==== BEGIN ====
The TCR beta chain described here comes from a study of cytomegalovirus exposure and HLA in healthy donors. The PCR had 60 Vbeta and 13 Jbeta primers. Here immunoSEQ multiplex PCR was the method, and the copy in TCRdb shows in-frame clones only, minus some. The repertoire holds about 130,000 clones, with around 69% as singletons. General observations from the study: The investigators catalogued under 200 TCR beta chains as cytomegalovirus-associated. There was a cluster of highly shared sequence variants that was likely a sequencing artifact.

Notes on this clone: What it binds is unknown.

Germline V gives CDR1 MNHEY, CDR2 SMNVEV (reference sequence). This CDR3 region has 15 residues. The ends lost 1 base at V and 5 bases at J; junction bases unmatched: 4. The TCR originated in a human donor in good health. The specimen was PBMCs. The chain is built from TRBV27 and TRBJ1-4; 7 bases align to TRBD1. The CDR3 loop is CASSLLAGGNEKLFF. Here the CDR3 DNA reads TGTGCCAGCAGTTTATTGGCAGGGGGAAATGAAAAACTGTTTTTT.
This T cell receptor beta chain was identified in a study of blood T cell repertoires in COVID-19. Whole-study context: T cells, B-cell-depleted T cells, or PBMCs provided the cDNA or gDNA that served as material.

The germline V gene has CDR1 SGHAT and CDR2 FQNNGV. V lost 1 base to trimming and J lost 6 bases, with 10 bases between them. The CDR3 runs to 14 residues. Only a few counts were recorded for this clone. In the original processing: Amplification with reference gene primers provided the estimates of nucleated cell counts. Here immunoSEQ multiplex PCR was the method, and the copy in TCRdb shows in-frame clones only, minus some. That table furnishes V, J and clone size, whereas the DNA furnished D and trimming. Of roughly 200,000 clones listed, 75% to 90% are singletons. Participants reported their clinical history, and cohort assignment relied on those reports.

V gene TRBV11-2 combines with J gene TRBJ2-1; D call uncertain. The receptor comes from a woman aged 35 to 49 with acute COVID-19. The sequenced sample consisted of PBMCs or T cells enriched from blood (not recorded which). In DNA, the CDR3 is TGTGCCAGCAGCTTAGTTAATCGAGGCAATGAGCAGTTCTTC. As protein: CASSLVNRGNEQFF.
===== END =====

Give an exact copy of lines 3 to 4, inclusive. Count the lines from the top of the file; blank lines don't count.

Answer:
Germline V gives CDR1 MNHEY, CDR2 SMNVEV (reference sequence). This CDR3 region has 15 residues. The ends lost 1 base at V and 5 bases at J; junction bases unmatched: 4. The TCR originated in a human donor in good health. The specimen was PBMCs. The chain is built from TRBV27 and TRBJ1-4; 7 bases align to TRBD1. The CDR3 loop is CASSLLAGGNEKLFF. Here the CDR3 DNA reads TGTGCCAGCAGTTTATTGGCAGGGGGAAATGAAAAACTGTTTTTT.
This T cell receptor beta chain was identified in a study of blood T cell repertoires in COVID-19. Whole-study context: T cells, B-cell-depleted T cells, or PBMCs provided the cDNA or gDNA that served as material.